Once upon a time, I was considered a wizard at constructing IF/then/Else and Case options in several programming dialects and I am still totally confused by this situation 😉

      • AllTheHype

        The contract notes at Spotrac say it a little more clearer in the notes

        “If 2022 player option is declined, it converts to a $7.15M club option ($1.15M buyout)”

    • Stock

      All the hype has it right.

      It is a given the Reds will not pay him $7 million.

      Therefore he either accepts the 3.4 million or the Reds pay him 1.15 million if he declines the option.

      As All the Hype pointed out it means Wilson needs to sign a 2 year $2.25 million contract to break even. It is not a given that he will win if he walks away. But I think he does walk.

  3. CFD3000

    I’m hoping he stays. The Reds have several other lefties in or available for the bullpen – Garrett, Perez, Sanmartin – but none clearly better than Wilson. And the price for shut down lefty relievers will be as high this offseason as it has ever been. Unfortunately that same scenario makes it tempting for Wilson to opt out. I suspect he declines the option and takes his chances. The Reds already need to be working hard to upgrade the 2022 bullpen. Wilson is probably about to make that job a little harder.

    • CFD3000

      I didn’t mean to imply that Wilson was “shut down” good, just that he’ll be attractive to teams who can’t compete for the top tier shut down lefties.

    • donny

      I am not so sure Garret will be with the reds next year .

  4. Jackson

    Justin Wilson is a great veteran presence the reds should keep also with Cessa yes Wilson had a not great year this season but we’ve seen many relievers have a comeback year with the Reds for example Jared Hughes which I believe was 2018 where he had a 1 ERA and the most consistent reliever out of the Reds bullpen. Guys like him can share their knowledge to younger guys like Moreta or Sanmartin to mentor them to become better pitchers.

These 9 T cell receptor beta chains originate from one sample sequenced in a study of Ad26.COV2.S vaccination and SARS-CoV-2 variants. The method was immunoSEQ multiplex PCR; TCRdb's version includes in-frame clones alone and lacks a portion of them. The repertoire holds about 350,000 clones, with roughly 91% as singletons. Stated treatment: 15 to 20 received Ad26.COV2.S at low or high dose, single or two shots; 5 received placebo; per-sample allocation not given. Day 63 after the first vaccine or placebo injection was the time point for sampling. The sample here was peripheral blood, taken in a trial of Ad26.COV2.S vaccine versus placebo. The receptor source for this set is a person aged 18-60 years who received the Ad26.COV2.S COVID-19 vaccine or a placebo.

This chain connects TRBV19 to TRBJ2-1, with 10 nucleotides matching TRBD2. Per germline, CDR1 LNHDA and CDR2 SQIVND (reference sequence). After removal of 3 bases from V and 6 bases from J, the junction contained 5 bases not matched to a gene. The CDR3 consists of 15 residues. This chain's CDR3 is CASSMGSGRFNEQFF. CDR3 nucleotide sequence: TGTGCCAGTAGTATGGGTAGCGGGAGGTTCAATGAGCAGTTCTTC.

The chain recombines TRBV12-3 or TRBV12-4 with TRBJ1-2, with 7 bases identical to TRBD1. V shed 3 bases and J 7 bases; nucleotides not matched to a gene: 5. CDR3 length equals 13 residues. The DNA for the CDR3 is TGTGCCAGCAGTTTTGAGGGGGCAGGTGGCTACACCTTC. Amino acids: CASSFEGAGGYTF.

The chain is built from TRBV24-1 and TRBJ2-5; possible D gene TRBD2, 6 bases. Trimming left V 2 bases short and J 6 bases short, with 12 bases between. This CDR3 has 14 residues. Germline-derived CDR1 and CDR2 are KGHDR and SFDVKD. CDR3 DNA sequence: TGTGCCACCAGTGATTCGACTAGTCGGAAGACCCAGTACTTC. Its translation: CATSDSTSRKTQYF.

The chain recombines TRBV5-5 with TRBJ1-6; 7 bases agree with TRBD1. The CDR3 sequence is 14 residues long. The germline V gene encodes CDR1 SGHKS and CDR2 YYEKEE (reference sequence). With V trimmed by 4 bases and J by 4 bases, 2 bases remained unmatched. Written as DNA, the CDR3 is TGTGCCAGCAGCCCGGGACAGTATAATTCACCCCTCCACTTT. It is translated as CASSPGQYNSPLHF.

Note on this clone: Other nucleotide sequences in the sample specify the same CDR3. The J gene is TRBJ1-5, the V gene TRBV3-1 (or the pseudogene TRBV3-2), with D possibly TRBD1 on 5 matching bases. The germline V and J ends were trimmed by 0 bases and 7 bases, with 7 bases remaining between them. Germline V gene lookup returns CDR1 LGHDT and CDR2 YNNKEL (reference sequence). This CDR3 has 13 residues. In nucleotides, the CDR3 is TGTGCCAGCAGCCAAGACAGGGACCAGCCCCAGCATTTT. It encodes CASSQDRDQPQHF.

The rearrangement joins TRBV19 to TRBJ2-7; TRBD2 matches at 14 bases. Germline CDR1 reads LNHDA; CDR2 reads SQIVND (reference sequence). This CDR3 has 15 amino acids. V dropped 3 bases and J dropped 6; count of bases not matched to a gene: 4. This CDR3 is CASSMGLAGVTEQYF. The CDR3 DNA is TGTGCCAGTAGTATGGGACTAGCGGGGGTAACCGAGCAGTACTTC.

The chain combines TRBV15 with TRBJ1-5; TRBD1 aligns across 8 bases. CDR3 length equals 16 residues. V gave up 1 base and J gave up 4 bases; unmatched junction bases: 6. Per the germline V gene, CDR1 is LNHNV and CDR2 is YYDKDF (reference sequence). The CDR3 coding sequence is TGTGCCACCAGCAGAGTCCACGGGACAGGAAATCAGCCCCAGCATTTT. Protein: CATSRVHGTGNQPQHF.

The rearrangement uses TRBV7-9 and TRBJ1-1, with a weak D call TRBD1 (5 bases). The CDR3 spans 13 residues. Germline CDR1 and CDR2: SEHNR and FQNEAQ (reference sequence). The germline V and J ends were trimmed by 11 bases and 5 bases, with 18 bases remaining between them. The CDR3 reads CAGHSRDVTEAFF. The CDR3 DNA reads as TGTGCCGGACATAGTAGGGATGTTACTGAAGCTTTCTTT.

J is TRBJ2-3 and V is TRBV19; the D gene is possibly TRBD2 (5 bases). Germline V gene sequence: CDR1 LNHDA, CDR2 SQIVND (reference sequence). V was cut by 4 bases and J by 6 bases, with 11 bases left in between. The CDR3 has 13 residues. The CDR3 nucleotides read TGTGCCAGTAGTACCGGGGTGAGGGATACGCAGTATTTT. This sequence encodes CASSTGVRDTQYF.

5. LDS

    Ready for the off season action. How the FO handles the various opportunities will tell us a lot about what 2022 will look like. Who stays, who goes. Lots of non-tender candidates. Part of me hates to give up on AA especially if Castellanos bails but he, AG, and others just didn’t deliver adequately. Though I still think AA is a better price value than Suarez, i.e., on a comparable number of PAs, AA probably hits more HRs. But a move away HR/SO strategies would benefit all of baseball. I also saw that today is the 30+ anniversary of signing Lou Pinella. Those were the days.

  6. Doc

    Braves had 88 wins and are WS champions with a pitching staff that included a guy who made his first ever start in the playoffs, a guy who last pitched in a defunct independent league, and a pitcher who was loading boxes when the season began.

    The Reds were closer than many think. Had their pitching decisions gone the other way, the way Atlanta’s did, they could have gotten it done. No one will convince me that the Braves were so brilliant in their evaluations that they smoked the league. Everything went their way; little went the Reds way with the pitching staff.

    And for those who think the Reds can’t win without Castellanos, two words: Ronald Acuña. No one gave the Braves a chance when he went down for the season.

    • Bill J

      Let’s see how the FO handles off season, we saw what the Braves did around the trade deadline, now what will the Reds do.

    • TR

      Managers don’t win ballgames usually but they do have some influence. I’m impressed by the Braves manager, Brian Snitker. He seems like a rather quiet ‘old school’ type guy that the Braves team responds to.

      • Krozley

        Quintana has been terrible in the minors thus far, but was a 2nd rounder picked 2 spots before Rece Hinds. Hopefully a change of scenery candidate. At least they get something and don’t have to pay the buy-out, although I personally would have liked to see Tucker back, if at maybe a lesser amount than what the club option would have been.

  7. burtgummer01

    The salary purge resumes
    Gray Miley and more coming

  8. Marissa Morast

    Personally, I beileve Wilson would help the Reds. yes, his ERA was high, but we cant rely on Amir Garrett, our only lefty. Justin strikes out batters well, Amir Garrett? he does. But look up his ERA. We need some more reliable lefty pitchers in our bullpen. Agreed?